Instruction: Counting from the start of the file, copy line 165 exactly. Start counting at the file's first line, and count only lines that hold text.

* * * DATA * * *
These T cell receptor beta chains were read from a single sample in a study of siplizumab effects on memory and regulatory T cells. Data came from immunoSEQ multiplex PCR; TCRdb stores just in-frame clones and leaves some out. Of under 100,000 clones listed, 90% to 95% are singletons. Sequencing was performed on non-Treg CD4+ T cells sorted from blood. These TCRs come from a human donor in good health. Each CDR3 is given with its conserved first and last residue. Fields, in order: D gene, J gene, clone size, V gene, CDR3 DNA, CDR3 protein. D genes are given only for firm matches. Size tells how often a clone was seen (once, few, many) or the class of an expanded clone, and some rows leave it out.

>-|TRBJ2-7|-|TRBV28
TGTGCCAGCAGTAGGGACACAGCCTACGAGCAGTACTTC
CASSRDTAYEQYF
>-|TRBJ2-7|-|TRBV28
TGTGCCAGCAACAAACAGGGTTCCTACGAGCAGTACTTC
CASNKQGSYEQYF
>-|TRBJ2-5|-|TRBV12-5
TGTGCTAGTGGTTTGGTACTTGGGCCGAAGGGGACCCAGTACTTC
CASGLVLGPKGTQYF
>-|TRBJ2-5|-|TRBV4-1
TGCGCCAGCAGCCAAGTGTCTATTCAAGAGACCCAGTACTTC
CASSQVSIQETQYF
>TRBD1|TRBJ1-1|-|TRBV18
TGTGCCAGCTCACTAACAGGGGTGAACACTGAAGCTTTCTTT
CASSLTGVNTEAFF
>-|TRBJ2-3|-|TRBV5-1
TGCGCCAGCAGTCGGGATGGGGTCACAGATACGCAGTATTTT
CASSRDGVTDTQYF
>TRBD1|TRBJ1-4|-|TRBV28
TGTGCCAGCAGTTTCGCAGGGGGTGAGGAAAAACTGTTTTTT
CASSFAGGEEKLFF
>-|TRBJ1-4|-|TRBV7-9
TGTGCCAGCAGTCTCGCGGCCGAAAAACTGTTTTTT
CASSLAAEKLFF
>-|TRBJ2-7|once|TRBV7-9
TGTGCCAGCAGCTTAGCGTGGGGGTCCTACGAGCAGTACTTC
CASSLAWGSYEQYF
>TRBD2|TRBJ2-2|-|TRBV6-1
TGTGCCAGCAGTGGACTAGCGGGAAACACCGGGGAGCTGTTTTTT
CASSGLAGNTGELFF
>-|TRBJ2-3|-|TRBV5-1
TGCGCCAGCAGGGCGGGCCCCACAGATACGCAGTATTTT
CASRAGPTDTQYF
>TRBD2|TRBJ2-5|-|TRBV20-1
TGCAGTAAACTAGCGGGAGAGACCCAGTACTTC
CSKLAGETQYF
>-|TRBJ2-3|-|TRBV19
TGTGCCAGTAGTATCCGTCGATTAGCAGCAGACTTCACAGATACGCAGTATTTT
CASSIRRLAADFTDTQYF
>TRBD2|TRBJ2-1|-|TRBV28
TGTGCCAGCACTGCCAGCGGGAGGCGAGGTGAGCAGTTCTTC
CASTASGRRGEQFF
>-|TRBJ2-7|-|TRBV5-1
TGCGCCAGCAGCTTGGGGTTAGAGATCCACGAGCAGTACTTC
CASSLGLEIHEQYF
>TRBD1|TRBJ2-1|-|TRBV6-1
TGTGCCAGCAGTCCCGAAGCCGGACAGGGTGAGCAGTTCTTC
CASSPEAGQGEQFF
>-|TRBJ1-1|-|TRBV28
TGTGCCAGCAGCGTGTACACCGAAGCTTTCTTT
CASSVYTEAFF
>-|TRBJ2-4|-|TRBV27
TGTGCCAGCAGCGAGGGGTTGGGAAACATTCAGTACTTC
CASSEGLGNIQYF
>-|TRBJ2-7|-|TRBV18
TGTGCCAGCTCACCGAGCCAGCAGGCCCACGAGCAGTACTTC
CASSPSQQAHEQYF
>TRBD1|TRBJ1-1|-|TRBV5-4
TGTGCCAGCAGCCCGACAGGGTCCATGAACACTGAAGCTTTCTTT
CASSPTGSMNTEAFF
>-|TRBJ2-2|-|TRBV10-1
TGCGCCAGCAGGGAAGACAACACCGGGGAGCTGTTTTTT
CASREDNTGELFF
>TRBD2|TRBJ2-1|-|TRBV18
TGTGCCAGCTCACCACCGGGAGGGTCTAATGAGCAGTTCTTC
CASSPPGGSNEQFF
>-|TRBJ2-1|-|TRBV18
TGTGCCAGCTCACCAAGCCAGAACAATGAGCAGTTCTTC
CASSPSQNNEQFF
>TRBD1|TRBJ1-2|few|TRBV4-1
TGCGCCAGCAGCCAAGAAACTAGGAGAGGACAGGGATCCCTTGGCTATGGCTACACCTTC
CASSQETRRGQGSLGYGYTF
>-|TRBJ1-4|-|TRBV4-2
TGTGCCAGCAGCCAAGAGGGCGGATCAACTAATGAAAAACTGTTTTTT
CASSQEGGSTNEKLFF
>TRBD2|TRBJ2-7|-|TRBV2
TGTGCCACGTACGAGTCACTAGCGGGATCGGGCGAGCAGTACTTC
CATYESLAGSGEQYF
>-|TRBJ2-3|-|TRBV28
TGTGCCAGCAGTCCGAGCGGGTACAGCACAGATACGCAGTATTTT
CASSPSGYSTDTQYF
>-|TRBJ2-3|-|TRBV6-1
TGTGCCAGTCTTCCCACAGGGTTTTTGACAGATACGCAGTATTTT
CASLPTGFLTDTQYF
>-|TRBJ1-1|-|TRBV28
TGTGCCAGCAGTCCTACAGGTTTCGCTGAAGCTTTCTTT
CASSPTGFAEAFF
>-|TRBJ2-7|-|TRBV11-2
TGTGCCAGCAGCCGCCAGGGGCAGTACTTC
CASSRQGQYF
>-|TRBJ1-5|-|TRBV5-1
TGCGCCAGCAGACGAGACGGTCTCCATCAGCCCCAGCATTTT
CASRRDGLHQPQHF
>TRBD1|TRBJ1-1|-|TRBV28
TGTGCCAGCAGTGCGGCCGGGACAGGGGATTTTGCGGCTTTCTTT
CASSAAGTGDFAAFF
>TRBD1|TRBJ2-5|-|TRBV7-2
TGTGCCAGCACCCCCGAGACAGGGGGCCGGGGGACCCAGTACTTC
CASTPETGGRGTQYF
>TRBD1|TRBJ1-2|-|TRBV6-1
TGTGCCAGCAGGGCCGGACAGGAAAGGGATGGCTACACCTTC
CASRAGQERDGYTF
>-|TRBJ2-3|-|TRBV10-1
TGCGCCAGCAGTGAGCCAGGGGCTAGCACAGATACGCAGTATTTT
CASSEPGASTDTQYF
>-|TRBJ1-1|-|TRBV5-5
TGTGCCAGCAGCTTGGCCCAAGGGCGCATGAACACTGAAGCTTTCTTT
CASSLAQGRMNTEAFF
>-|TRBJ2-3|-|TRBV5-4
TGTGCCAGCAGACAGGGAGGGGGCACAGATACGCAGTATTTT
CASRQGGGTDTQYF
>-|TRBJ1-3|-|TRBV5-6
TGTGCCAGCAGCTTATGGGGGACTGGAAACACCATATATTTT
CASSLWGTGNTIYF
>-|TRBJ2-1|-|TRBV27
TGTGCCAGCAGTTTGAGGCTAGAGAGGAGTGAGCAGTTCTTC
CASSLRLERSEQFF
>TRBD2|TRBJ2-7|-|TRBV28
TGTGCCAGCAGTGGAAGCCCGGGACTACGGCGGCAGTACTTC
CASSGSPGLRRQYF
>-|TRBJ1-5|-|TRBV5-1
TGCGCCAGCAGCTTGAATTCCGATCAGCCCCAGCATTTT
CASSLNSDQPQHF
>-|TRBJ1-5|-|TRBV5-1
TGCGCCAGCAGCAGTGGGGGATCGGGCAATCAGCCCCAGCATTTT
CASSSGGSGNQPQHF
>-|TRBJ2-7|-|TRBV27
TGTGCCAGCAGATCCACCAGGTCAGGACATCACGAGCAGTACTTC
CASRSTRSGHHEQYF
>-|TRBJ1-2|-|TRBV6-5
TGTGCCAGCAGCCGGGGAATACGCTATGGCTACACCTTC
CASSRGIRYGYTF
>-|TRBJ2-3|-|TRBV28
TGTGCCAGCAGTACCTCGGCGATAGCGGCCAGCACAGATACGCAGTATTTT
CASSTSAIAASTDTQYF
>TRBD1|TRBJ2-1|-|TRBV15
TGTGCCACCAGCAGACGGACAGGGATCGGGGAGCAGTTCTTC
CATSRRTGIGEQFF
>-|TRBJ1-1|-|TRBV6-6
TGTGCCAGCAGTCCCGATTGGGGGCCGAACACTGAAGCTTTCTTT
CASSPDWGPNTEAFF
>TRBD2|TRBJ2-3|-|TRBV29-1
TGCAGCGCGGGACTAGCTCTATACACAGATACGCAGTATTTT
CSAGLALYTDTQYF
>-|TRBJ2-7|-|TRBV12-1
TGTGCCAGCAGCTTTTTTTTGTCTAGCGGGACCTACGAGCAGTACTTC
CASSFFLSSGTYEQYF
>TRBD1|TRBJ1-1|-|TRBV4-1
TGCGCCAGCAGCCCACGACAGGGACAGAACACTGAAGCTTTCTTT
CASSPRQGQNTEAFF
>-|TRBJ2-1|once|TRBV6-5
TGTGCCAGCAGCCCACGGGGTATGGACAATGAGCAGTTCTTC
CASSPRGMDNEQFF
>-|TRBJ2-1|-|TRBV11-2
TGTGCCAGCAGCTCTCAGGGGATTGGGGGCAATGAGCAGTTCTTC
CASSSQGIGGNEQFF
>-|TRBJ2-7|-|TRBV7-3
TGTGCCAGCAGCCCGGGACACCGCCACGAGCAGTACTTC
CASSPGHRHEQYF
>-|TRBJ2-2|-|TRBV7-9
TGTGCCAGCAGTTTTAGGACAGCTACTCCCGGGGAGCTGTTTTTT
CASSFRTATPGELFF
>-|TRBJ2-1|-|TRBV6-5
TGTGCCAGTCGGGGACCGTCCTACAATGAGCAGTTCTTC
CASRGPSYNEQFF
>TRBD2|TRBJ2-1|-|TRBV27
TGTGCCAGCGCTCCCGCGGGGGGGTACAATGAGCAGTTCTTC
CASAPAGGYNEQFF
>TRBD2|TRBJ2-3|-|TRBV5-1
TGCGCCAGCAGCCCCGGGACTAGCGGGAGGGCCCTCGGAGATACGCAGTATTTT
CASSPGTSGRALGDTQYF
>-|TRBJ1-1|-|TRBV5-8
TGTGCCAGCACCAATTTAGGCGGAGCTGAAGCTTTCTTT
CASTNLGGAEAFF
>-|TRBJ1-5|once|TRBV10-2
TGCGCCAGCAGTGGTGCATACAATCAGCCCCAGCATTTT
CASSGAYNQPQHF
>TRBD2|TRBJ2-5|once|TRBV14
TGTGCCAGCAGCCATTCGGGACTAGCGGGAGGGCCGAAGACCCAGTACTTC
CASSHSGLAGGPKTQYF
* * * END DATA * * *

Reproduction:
TGTGCCAGTCGGGGACCGTCCTACAATGAGCAGTTCTTC